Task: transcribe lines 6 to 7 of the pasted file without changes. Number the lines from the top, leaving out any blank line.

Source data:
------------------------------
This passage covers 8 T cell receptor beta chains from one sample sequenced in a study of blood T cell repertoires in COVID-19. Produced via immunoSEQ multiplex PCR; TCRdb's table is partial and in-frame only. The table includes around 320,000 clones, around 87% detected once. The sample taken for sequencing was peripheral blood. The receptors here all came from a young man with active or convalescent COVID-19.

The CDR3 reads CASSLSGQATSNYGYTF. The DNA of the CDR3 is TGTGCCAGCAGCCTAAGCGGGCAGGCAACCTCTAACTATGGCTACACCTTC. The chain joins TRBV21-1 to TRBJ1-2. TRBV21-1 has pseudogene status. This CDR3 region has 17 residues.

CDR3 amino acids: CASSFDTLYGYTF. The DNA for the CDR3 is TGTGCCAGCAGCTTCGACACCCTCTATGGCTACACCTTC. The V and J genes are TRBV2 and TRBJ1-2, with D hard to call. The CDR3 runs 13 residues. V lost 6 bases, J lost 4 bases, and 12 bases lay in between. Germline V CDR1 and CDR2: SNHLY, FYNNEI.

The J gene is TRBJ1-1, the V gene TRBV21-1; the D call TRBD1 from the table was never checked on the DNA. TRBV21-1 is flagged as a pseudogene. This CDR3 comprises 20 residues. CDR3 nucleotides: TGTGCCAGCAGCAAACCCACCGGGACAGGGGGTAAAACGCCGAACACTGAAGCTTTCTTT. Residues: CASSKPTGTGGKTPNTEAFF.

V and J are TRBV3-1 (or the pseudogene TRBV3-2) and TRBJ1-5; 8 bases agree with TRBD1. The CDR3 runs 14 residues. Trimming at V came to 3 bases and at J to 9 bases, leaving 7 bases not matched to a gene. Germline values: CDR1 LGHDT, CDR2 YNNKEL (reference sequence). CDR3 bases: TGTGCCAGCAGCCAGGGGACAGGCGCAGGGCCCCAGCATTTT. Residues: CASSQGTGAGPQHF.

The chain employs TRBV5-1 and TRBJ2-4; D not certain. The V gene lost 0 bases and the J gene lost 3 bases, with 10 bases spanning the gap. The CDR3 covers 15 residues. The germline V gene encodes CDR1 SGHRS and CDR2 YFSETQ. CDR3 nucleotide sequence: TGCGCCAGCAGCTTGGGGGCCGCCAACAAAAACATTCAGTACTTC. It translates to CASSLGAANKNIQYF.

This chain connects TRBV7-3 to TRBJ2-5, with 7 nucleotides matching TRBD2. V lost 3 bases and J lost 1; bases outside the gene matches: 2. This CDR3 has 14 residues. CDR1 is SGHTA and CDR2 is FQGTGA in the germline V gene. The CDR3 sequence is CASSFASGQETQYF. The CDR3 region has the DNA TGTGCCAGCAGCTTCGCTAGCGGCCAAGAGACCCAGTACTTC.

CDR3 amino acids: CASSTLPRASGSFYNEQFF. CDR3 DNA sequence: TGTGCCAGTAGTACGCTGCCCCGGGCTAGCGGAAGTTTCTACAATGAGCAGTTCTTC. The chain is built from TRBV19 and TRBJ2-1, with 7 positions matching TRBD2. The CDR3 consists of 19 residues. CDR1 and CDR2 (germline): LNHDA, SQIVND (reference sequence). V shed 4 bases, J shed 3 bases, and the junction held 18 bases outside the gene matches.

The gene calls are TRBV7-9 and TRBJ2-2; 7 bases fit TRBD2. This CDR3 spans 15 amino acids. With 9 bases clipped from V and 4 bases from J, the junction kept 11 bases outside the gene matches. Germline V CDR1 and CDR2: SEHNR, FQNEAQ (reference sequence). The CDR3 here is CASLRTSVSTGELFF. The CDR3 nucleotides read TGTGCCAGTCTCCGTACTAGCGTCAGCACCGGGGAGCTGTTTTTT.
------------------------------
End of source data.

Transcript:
The chain employs TRBV5-1 and TRBJ2-4; D not certain. The V gene lost 0 bases and the J gene lost 3 bases, with 10 bases spanning the gap. The CDR3 covers 15 residues. The germline V gene encodes CDR1 SGHRS and CDR2 YFSETQ. CDR3 nucleotide sequence: TGCGCCAGCAGCTTGGGGGCCGCCAACAAAAACATTCAGTACTTC. It translates to CASSLGAANKNIQYF.

This chain connects TRBV7-3 to TRBJ2-5, with 7 nucleotides matching TRBD2. V lost 3 bases and J lost 1; bases outside the gene matches: 2. This CDR3 has 14 residues. CDR1 is SGHTA and CDR2 is FQGTGA in the germline V gene. The CDR3 sequence is CASSFASGQETQYF. The CDR3 region has the DNA TGTGCCAGCAGCTTCGCTAGCGGCCAAGAGACCCAGTACTTC.